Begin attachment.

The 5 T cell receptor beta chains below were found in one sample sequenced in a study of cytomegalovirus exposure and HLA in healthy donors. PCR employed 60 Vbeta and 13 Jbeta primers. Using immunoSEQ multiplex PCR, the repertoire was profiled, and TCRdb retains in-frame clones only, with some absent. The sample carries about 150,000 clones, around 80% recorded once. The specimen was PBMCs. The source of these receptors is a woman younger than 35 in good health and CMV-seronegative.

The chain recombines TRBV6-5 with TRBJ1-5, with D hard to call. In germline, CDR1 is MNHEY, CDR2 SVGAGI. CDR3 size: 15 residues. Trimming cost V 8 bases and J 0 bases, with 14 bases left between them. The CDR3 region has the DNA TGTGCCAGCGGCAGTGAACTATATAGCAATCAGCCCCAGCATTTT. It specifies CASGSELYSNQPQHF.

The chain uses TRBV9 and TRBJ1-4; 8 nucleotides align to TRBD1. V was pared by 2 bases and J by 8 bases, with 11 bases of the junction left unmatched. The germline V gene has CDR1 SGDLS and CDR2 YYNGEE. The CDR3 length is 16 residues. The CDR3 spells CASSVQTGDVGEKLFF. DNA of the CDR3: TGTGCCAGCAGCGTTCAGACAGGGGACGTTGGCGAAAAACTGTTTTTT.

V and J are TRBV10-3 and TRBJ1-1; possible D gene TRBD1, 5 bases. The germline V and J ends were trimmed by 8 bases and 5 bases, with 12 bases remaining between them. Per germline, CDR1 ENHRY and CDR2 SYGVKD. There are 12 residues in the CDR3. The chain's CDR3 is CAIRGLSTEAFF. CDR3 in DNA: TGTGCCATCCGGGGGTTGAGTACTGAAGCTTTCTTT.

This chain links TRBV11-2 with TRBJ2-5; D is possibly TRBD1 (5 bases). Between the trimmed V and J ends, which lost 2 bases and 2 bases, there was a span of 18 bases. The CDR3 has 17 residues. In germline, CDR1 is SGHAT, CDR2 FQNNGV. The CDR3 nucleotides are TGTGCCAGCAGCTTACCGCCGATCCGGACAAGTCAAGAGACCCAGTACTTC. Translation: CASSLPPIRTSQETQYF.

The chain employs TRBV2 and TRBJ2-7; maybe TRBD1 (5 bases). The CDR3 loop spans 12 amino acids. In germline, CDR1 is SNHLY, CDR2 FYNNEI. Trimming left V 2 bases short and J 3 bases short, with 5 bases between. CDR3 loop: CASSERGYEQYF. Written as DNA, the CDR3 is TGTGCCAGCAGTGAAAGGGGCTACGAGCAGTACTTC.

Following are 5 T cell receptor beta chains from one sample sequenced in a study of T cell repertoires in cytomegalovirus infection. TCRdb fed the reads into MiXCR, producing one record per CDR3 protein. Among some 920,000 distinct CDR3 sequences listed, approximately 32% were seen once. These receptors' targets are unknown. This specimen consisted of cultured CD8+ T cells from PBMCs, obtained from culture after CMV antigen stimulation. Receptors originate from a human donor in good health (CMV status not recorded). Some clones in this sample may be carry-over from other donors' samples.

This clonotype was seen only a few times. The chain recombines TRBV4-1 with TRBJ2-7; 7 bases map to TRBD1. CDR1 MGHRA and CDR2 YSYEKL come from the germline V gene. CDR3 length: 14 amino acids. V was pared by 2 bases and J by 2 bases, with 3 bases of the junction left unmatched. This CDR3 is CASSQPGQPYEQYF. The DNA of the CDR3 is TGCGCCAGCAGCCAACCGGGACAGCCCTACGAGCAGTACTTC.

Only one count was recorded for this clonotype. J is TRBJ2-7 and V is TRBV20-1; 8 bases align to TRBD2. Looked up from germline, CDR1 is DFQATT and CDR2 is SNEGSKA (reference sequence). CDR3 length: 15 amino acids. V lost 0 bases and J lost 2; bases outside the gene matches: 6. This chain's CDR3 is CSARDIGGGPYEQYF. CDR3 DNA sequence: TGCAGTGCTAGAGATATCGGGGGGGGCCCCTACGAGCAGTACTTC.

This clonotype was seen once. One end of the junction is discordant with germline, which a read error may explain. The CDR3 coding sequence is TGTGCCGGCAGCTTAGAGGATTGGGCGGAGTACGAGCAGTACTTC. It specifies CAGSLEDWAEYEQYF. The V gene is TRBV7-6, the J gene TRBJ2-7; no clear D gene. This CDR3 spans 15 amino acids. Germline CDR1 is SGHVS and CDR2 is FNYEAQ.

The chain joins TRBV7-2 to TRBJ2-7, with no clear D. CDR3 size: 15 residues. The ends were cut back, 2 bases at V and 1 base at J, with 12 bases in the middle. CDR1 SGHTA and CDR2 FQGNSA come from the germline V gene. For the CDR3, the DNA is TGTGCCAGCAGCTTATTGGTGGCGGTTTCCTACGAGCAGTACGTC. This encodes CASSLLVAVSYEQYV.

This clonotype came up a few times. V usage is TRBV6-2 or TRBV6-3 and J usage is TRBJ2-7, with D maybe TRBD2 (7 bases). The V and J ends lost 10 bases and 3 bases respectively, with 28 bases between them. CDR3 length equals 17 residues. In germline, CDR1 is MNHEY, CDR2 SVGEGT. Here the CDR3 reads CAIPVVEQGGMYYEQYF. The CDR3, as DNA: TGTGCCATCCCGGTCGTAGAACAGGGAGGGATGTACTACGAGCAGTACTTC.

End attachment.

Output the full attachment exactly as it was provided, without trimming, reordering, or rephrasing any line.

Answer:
The 5 T cell receptor beta chains below were found in one sample sequenced in a study of cytomegalovirus exposure and HLA in healthy donors. PCR employed 60 Vbeta and 13 Jbeta primers. Using immunoSEQ multiplex PCR, the repertoire was profiled, and TCRdb retains in-frame clones only, with some absent. The sample carries about 150,000 clones, around 80% recorded once. The specimen was PBMCs. The source of these receptors is a woman younger than 35 in good health and CMV-seronegative.

The chain recombines TRBV6-5 with TRBJ1-5, with D hard to call. In germline, CDR1 is MNHEY, CDR2 SVGAGI. CDR3 size: 15 residues. Trimming cost V 8 bases and J 0 bases, with 14 bases left between them. The CDR3 region has the DNA TGTGCCAGCGGCAGTGAACTATATAGCAATCAGCCCCAGCATTTT. It specifies CASGSELYSNQPQHF.

The chain uses TRBV9 and TRBJ1-4; 8 nucleotides align to TRBD1. V was pared by 2 bases and J by 8 bases, with 11 bases of the junction left unmatched. The germline V gene has CDR1 SGDLS and CDR2 YYNGEE. The CDR3 length is 16 residues. The CDR3 spells CASSVQTGDVGEKLFF. DNA of the CDR3: TGTGCCAGCAGCGTTCAGACAGGGGACGTTGGCGAAAAACTGTTTTTT.

V and J are TRBV10-3 and TRBJ1-1; possible D gene TRBD1, 5 bases. The germline V and J ends were trimmed by 8 bases and 5 bases, with 12 bases remaining between them. Per germline, CDR1 ENHRY and CDR2 SYGVKD. There are 12 residues in the CDR3. The chain's CDR3 is CAIRGLSTEAFF. CDR3 in DNA: TGTGCCATCCGGGGGTTGAGTACTGAAGCTTTCTTT.

This chain links TRBV11-2 with TRBJ2-5; D is possibly TRBD1 (5 bases). Between the trimmed V and J ends, which lost 2 bases and 2 bases, there was a span of 18 bases. The CDR3 has 17 residues. In germline, CDR1 is SGHAT, CDR2 FQNNGV. The CDR3 nucleotides are TGTGCCAGCAGCTTACCGCCGATCCGGACAAGTCAAGAGACCCAGTACTTC. Translation: CASSLPPIRTSQETQYF.

The chain employs TRBV2 and TRBJ2-7; maybe TRBD1 (5 bases). The CDR3 loop spans 12 amino acids. In germline, CDR1 is SNHLY, CDR2 FYNNEI. Trimming left V 2 bases short and J 3 bases short, with 5 bases between. CDR3 loop: CASSERGYEQYF. Written as DNA, the CDR3 is TGTGCCAGCAGTGAAAGGGGCTACGAGCAGTACTTC.

Following are 5 T cell receptor beta chains from one sample sequenced in a study of T cell repertoires in cytomegalovirus infection. TCRdb fed the reads into MiXCR, producing one record per CDR3 protein. Among some 920,000 distinct CDR3 sequences listed, approximately 32% were seen once. These receptors' targets are unknown. This specimen consisted of cultured CD8+ T cells from PBMCs, obtained from culture after CMV antigen stimulation. Receptors originate from a human donor in good health (CMV status not recorded). Some clones in this sample may be carry-over from other donors' samples.

This clonotype was seen only a few times. The chain recombines TRBV4-1 with TRBJ2-7; 7 bases map to TRBD1. CDR1 MGHRA and CDR2 YSYEKL come from the germline V gene. CDR3 length: 14 amino acids. V was pared by 2 bases and J by 2 bases, with 3 bases of the junction left unmatched. This CDR3 is CASSQPGQPYEQYF. The DNA of the CDR3 is TGCGCCAGCAGCCAACCGGGACAGCCCTACGAGCAGTACTTC.

Only one count was recorded for this clonotype. J is TRBJ2-7 and V is TRBV20-1; 8 bases align to TRBD2. Looked up from germline, CDR1 is DFQATT and CDR2 is SNEGSKA (reference sequence). CDR3 length: 15 amino acids. V lost 0 bases and J lost 2; bases outside the gene matches: 6. This chain's CDR3 is CSARDIGGGPYEQYF. CDR3 DNA sequence: TGCAGTGCTAGAGATATCGGGGGGGGCCCCTACGAGCAGTACTTC.

This clonotype was seen once. One end of the junction is discordant with germline, which a read error may explain. The CDR3 coding sequence is TGTGCCGGCAGCTTAGAGGATTGGGCGGAGTACGAGCAGTACTTC. It specifies CAGSLEDWAEYEQYF. The V gene is TRBV7-6, the J gene TRBJ2-7; no clear D gene. This CDR3 spans 15 amino acids. Germline CDR1 is SGHVS and CDR2 is FNYEAQ.

The chain joins TRBV7-2 to TRBJ2-7, with no clear D. CDR3 size: 15 residues. The ends were cut back, 2 bases at V and 1 base at J, with 12 bases in the middle. CDR1 SGHTA and CDR2 FQGNSA come from the germline V gene. For the CDR3, the DNA is TGTGCCAGCAGCTTATTGGTGGCGGTTTCCTACGAGCAGTACGTC. This encodes CASSLLVAVSYEQYV.

This clonotype came up a few times. V usage is TRBV6-2 or TRBV6-3 and J usage is TRBJ2-7, with D maybe TRBD2 (7 bases). The V and J ends lost 10 bases and 3 bases respectively, with 28 bases between them. CDR3 length equals 17 residues. In germline, CDR1 is MNHEY, CDR2 SVGEGT. Here the CDR3 reads CAIPVVEQGGMYYEQYF. The CDR3, as DNA: TGTGCCATCCCGGTCGTAGAACAGGGAGGGATGTACTACGAGCAGTACTTC.